When political parties forget they’re a brand

There will be many observations made about this election in June 2017, but here’s mine.

There’s a very simple set of principles in advertising.

Over the years, if you watch closely, you can see them played out in various campaigns to great effect. You can also see when those principles are ignored and disasters ensue.

Principles like how a brand leader behaves and how a challenger brand behaves.

There is one area where the two major brands constantly swop roles and can behave differently depending on their position at any given time. Indeed how they behave can define their role.

One could argue that, going in to the election, the Conservatives were the brand leader in this case with the polls predicting a landslide and labour was the challenger.

If you are a brand leader you don’t concern yourself with your challenger brands.

You don’t find Coke talking about Pepsi. You don’t see Apple talking about Samsung. If you are a brand leader you set out your stall with confidence in the knowledge your offering is superior.

Samsung talks about Apple though. That’s the challenger’s role. What’s so great about Apple phones anyway? we have this that and the other and they don’t.

The challenger needs to disrupt, bite at the heels of the brand leader. We’re number 2, so we try harder.

So here’s my theory.

Over the course of the election Labour adopted the brand leader positioning and Conservatives were adopting a challenger role.

Nobody had told them they didn’t need to challenge labour.

The Conservative’s approach was a ‘strong and stable’ leadership. No solid policies, no clear manifesto. Their strategy was ‘we’re not that bunch of deadbeats’.

‘Not being something else’ is never great when its said from a superior position. It just sounds smug.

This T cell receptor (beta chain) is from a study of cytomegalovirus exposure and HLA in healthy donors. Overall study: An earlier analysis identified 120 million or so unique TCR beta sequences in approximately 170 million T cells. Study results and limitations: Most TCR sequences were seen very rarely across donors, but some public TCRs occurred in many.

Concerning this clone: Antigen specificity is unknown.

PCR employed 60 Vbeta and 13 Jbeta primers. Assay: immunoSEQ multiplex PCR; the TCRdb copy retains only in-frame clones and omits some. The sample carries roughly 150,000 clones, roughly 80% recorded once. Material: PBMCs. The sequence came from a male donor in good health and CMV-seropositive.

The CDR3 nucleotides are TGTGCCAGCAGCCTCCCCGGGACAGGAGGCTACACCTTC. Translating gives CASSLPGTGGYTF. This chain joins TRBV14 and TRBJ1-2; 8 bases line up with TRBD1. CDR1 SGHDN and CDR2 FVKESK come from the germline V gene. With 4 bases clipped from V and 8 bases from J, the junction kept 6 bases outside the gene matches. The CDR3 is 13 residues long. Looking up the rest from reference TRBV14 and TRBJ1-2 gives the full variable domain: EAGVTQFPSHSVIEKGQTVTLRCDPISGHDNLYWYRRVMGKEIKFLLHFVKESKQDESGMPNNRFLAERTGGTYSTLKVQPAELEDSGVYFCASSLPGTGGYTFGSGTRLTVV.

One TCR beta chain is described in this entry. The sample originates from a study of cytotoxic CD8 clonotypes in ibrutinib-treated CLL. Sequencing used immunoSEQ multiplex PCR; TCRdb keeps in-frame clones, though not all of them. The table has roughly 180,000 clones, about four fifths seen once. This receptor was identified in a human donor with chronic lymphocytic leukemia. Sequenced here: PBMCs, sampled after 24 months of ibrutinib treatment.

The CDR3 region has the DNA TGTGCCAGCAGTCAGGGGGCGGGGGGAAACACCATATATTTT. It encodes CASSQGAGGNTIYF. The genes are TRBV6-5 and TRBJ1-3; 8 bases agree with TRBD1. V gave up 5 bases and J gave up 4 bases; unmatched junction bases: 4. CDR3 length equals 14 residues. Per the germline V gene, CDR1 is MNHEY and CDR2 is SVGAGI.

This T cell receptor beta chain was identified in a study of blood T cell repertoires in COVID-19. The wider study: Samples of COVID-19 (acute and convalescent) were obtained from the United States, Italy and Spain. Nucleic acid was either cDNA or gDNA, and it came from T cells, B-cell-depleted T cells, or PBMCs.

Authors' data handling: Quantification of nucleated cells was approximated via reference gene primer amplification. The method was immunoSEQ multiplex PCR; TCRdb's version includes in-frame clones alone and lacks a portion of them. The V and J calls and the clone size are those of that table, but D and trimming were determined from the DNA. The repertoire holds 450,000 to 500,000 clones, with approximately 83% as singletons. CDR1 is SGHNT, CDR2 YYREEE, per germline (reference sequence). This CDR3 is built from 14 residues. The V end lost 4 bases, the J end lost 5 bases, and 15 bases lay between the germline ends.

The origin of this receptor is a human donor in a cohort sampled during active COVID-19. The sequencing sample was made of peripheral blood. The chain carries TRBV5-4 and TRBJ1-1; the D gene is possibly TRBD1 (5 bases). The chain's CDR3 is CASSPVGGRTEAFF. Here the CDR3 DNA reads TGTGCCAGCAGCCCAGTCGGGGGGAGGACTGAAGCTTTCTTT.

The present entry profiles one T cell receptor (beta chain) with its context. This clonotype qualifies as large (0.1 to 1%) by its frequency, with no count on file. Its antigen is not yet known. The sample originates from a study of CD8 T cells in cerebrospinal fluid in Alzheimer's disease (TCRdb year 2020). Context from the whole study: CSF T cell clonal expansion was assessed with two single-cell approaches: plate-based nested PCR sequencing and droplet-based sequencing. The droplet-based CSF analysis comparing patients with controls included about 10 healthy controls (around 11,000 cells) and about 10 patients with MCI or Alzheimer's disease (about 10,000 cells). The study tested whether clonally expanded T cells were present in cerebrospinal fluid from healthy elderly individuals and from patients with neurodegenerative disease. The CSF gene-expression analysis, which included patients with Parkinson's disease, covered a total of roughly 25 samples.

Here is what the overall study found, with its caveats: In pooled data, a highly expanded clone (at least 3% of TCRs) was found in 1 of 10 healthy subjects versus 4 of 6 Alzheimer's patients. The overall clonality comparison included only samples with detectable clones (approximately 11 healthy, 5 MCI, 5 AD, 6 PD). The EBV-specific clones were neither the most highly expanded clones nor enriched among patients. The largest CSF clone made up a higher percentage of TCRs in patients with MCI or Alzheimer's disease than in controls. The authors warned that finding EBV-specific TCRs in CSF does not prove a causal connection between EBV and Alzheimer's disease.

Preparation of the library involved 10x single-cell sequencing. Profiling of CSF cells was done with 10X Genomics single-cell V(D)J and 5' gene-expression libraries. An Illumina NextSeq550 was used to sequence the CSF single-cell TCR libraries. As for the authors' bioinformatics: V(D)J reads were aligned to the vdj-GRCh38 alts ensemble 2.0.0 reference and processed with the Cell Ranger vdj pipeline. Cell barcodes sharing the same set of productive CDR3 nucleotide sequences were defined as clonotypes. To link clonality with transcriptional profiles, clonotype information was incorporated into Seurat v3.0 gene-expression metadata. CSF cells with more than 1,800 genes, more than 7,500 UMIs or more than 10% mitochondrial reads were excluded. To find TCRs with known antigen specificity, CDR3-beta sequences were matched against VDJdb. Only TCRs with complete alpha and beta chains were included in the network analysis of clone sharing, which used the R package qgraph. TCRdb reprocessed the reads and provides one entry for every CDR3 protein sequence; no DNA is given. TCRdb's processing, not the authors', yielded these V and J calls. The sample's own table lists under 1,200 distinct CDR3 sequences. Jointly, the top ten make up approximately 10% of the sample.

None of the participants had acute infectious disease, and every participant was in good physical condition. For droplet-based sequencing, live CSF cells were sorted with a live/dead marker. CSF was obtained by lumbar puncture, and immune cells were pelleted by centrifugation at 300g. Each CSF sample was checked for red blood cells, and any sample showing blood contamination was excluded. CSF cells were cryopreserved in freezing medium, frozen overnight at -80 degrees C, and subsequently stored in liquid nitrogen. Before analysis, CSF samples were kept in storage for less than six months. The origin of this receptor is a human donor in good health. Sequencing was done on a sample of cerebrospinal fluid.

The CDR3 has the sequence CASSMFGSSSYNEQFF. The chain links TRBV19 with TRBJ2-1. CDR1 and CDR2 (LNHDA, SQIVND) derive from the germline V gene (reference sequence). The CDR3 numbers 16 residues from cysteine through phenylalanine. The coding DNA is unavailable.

The Left went for a clear and honest manifesto. They didn’t try and slag off Theresa May, they left that to the electorate.

This somehow put the Labour party in to a positioning of brand leader. They were looking straight ahead, this is what we are going to do. Make your choice.

While the Tories insisted they were the only choice, without giving us much of a reason.

And lo and behold the Labour vote surged.

Sometimes the only thing holding a brand back is the way it talks and behaves. Alpha people behave like alpha people, they don’t need permission.

The Tories campaign came from what research must have told them. People want a strong and stable leadership, so they kept saying ‘we’re strong and stable’. It was the political equivalent of a 1950’s ad campaign with an annoying slogan that just gets repeated over and over.

‘You’ll wonder where the yellow went when you brush your teeth with Pepsodent”

People often confuse what they say with how they want to be perceived.

Labour behaved strong and stable and won the argument.

They came across as honest, earnest and thought through, a few minor Dianne Abbot interviews notwithstanding.

Maybe it wasn’t quite enough, but in terms of brands Labour went from no hopers to contenders in a very short space of time.

Now somehow we’re in a world where May won but lost and Corbyn lost but won.

But I know who’ll be keeping their job.